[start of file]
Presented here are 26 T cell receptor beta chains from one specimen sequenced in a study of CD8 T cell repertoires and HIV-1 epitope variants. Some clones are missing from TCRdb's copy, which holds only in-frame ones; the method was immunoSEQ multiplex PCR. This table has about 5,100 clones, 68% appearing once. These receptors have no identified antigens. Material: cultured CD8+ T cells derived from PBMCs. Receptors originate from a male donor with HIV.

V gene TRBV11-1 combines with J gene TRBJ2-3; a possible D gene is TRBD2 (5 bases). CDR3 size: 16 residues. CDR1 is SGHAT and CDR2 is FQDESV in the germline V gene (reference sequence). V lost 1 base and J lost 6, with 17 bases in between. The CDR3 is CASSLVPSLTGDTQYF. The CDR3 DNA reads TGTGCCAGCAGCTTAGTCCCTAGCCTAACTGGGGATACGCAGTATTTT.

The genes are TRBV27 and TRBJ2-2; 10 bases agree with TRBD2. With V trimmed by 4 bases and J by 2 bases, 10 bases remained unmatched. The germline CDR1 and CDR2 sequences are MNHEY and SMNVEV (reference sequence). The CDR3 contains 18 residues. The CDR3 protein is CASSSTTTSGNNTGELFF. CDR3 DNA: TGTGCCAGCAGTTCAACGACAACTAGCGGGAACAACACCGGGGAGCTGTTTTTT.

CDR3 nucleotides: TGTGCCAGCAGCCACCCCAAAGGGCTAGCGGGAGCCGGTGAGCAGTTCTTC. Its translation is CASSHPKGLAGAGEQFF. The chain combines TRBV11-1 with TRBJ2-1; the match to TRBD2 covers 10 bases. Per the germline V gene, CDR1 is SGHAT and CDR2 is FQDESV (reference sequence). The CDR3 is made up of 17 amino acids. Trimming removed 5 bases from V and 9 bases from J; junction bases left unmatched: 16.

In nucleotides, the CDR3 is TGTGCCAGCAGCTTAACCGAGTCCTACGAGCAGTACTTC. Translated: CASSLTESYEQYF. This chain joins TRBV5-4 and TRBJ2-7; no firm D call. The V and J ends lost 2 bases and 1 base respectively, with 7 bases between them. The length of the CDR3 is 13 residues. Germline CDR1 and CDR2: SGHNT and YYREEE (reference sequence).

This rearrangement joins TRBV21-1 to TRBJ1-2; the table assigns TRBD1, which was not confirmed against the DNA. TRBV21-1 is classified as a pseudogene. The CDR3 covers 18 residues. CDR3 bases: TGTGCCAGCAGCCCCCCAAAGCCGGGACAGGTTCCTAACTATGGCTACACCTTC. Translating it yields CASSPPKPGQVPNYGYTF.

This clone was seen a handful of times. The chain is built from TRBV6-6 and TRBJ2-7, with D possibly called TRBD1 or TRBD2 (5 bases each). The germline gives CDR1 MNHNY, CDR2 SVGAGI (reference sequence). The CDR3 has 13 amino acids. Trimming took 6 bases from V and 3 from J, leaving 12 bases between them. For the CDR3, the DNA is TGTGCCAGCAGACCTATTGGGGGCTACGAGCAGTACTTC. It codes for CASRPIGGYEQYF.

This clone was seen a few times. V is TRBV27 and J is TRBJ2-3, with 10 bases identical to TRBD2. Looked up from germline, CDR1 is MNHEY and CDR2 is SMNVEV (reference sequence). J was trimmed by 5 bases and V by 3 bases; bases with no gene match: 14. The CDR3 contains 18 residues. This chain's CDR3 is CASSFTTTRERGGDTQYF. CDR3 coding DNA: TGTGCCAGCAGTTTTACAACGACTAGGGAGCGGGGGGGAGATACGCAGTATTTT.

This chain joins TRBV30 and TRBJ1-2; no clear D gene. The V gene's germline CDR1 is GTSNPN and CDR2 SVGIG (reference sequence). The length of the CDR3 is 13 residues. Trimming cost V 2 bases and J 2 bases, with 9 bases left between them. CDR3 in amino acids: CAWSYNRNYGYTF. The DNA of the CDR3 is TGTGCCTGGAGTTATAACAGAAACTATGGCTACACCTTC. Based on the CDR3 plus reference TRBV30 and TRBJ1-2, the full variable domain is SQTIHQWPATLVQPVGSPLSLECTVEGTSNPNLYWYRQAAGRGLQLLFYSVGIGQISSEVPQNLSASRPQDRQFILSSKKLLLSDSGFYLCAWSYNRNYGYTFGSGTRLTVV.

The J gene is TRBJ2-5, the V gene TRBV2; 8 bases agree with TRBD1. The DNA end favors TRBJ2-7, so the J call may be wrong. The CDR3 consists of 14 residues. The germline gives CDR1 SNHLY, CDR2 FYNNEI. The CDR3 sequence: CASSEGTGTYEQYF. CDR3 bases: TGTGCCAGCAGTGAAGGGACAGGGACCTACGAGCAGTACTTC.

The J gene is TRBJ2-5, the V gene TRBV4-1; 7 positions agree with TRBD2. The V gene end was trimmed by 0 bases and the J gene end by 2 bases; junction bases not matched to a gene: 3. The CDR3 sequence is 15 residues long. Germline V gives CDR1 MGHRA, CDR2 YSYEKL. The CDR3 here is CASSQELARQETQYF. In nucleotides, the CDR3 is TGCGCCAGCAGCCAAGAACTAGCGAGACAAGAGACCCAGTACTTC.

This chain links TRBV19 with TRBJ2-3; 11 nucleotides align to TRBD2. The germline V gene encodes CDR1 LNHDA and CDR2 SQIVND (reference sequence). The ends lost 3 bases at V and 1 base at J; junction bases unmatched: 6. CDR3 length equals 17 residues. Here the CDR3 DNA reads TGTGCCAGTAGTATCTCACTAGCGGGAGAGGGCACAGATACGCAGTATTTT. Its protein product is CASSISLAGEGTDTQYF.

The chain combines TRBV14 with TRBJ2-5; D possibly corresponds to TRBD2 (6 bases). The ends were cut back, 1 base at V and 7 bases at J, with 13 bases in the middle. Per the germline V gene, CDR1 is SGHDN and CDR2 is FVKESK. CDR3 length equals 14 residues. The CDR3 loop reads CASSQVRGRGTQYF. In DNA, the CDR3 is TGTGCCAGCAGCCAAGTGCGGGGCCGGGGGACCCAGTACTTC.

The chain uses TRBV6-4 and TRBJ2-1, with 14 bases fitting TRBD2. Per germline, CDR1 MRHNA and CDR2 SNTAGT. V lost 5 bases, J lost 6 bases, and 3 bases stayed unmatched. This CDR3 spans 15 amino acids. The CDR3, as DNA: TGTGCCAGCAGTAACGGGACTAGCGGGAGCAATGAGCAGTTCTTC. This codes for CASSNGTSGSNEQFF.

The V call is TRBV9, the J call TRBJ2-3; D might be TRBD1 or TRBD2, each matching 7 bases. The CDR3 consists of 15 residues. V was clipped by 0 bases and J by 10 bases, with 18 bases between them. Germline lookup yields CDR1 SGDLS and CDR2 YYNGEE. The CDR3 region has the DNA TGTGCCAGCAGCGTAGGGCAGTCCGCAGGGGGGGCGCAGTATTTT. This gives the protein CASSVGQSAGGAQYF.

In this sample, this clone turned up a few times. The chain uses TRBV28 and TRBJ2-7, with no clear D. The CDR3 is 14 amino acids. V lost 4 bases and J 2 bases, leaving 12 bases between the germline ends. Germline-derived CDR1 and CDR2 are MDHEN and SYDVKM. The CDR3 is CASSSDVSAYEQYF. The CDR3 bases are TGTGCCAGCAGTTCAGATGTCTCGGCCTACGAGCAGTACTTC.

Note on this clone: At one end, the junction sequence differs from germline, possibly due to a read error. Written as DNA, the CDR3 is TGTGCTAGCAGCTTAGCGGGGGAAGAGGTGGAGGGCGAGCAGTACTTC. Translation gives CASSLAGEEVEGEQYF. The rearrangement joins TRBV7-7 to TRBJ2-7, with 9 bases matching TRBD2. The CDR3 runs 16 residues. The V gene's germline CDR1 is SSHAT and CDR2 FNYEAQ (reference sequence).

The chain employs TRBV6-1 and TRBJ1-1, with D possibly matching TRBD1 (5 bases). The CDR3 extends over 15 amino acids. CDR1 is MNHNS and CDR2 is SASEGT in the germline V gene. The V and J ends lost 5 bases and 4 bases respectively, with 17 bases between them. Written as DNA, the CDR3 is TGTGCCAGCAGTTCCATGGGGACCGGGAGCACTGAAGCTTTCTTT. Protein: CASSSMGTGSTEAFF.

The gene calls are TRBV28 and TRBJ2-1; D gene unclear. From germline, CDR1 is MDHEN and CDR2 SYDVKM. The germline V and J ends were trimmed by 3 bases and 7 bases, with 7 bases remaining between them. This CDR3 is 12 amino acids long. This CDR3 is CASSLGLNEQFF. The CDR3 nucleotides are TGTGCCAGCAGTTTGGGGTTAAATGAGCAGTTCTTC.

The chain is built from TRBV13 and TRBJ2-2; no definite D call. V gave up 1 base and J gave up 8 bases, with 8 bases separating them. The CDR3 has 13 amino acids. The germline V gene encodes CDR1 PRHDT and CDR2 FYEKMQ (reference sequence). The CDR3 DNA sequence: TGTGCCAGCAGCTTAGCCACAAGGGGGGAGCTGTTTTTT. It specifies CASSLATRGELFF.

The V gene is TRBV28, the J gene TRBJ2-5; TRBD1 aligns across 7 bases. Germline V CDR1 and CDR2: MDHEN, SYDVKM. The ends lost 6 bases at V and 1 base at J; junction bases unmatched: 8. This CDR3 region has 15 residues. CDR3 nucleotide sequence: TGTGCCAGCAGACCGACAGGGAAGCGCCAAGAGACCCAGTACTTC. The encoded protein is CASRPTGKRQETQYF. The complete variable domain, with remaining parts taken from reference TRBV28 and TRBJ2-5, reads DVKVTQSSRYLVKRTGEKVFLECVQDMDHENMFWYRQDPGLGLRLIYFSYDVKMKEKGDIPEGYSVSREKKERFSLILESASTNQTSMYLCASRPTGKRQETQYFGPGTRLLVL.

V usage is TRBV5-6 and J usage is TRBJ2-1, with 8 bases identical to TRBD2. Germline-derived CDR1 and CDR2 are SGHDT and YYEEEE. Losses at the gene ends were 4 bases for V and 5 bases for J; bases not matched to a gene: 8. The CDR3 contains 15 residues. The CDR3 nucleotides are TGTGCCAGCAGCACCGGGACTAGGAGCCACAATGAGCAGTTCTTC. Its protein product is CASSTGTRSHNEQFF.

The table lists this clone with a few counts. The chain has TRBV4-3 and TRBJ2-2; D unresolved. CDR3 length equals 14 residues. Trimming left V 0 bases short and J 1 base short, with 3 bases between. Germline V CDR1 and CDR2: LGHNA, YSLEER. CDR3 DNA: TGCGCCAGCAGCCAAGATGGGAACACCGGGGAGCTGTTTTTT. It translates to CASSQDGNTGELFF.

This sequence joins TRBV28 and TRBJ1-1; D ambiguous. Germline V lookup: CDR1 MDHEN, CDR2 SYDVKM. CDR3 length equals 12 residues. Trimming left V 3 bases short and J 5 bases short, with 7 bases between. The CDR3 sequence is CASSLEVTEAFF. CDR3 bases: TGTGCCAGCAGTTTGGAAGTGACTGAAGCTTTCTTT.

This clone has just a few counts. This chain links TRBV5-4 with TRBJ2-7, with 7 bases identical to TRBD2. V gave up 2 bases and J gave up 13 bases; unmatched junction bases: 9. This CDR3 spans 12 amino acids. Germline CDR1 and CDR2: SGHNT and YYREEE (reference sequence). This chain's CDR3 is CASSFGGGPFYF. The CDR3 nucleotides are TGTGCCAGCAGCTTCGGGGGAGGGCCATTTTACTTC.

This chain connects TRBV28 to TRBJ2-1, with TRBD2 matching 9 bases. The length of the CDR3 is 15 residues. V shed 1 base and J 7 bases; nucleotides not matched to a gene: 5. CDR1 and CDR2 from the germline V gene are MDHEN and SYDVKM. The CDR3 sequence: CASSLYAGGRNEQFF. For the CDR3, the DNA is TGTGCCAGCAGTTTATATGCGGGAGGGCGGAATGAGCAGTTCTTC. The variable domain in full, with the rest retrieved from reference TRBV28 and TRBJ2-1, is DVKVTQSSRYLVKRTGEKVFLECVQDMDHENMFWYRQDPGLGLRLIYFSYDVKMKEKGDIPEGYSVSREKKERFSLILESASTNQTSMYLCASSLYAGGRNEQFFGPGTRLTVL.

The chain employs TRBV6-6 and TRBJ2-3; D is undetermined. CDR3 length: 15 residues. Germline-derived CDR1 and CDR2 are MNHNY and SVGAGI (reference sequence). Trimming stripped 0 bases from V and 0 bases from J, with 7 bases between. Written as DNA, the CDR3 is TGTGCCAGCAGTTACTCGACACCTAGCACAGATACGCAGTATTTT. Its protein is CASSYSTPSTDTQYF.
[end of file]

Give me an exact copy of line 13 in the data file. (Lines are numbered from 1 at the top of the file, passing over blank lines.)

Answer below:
The chain combines TRBV14 with TRBJ2-5; D possibly corresponds to TRBD2 (6 bases). The ends were cut back, 1 base at V and 7 bases at J, with 13 bases in the middle. Per the germline V gene, CDR1 is SGHDN and CDR2 is FVKESK. CDR3 length equals 14 residues. The CDR3 loop reads CASSQVRGRGTQYF. In DNA, the CDR3 is TGTGCCAGCAGCCAAGTGCGGGGCCGGGGGACCCAGTACTTC.